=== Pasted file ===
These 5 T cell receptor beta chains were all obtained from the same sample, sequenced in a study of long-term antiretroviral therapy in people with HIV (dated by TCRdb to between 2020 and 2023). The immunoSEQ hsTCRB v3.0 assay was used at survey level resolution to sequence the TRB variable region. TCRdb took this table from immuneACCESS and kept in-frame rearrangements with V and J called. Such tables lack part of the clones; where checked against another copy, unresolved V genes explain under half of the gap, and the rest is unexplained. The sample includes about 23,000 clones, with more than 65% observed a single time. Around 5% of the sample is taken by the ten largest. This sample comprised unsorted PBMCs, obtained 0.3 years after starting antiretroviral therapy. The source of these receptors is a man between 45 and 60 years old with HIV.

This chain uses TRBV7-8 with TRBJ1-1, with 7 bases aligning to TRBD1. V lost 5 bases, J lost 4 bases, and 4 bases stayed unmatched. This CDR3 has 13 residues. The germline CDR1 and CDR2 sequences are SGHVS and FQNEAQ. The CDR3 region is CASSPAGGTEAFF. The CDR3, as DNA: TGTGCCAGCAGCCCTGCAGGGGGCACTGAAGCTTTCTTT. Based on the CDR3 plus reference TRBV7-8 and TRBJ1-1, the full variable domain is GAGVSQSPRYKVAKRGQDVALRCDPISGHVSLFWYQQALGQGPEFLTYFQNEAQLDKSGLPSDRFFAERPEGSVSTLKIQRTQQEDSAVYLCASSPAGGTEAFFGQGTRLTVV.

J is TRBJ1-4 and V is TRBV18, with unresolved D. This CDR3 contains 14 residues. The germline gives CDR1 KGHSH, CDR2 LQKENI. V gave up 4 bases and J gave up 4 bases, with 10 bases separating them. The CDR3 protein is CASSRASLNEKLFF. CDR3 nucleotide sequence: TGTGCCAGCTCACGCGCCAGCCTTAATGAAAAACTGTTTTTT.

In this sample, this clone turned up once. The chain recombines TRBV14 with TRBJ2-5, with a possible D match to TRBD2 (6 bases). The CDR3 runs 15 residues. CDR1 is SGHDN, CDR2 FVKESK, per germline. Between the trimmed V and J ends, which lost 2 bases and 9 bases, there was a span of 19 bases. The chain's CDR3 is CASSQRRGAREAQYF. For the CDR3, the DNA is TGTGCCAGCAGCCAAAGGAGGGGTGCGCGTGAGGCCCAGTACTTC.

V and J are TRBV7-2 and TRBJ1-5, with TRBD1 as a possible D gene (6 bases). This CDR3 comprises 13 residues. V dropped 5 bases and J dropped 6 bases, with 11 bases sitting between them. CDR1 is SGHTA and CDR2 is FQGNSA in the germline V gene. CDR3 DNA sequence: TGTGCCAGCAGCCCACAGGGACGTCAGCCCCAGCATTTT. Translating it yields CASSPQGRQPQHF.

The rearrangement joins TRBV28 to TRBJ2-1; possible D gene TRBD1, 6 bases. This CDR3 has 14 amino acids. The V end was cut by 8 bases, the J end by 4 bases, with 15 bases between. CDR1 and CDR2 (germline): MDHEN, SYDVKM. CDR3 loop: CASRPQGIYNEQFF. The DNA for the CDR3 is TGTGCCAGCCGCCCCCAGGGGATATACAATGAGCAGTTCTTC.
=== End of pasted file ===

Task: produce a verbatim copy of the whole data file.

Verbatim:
These 5 T cell receptor beta chains were all obtained from the same sample, sequenced in a study of long-term antiretroviral therapy in people with HIV (dated by TCRdb to between 2020 and 2023). The immunoSEQ hsTCRB v3.0 assay was used at survey level resolution to sequence the TRB variable region. TCRdb took this table from immuneACCESS and kept in-frame rearrangements with V and J called. Such tables lack part of the clones; where checked against another copy, unresolved V genes explain under half of the gap, and the rest is unexplained. The sample includes about 23,000 clones, with more than 65% observed a single time. Around 5% of the sample is taken by the ten largest. This sample comprised unsorted PBMCs, obtained 0.3 years after starting antiretroviral therapy. The source of these receptors is a man between 45 and 60 years old with HIV.

This chain uses TRBV7-8 with TRBJ1-1, with 7 bases aligning to TRBD1. V lost 5 bases, J lost 4 bases, and 4 bases stayed unmatched. This CDR3 has 13 residues. The germline CDR1 and CDR2 sequences are SGHVS and FQNEAQ. The CDR3 region is CASSPAGGTEAFF. The CDR3, as DNA: TGTGCCAGCAGCCCTGCAGGGGGCACTGAAGCTTTCTTT. Based on the CDR3 plus reference TRBV7-8 and TRBJ1-1, the full variable domain is GAGVSQSPRYKVAKRGQDVALRCDPISGHVSLFWYQQALGQGPEFLTYFQNEAQLDKSGLPSDRFFAERPEGSVSTLKIQRTQQEDSAVYLCASSPAGGTEAFFGQGTRLTVV.

J is TRBJ1-4 and V is TRBV18, with unresolved D. This CDR3 contains 14 residues. The germline gives CDR1 KGHSH, CDR2 LQKENI. V gave up 4 bases and J gave up 4 bases, with 10 bases separating them. The CDR3 protein is CASSRASLNEKLFF. CDR3 nucleotide sequence: TGTGCCAGCTCACGCGCCAGCCTTAATGAAAAACTGTTTTTT.

In this sample, this clone turned up once. The chain recombines TRBV14 with TRBJ2-5, with a possible D match to TRBD2 (6 bases). The CDR3 runs 15 residues. CDR1 is SGHDN, CDR2 FVKESK, per germline. Between the trimmed V and J ends, which lost 2 bases and 9 bases, there was a span of 19 bases. The chain's CDR3 is CASSQRRGAREAQYF. For the CDR3, the DNA is TGTGCCAGCAGCCAAAGGAGGGGTGCGCGTGAGGCCCAGTACTTC.

V and J are TRBV7-2 and TRBJ1-5, with TRBD1 as a possible D gene (6 bases). This CDR3 comprises 13 residues. V dropped 5 bases and J dropped 6 bases, with 11 bases sitting between them. CDR1 is SGHTA and CDR2 is FQGNSA in the germline V gene. CDR3 DNA sequence: TGTGCCAGCAGCCCACAGGGACGTCAGCCCCAGCATTTT. Translating it yields CASSPQGRQPQHF.

The rearrangement joins TRBV28 to TRBJ2-1; possible D gene TRBD1, 6 bases. This CDR3 has 14 amino acids. The V end was cut by 8 bases, the J end by 4 bases, with 15 bases between. CDR1 and CDR2 (germline): MDHEN, SYDVKM. CDR3 loop: CASRPQGIYNEQFF. The DNA for the CDR3 is TGTGCCAGCCGCCCCCAGGGGATATACAATGAGCAGTTCTTC.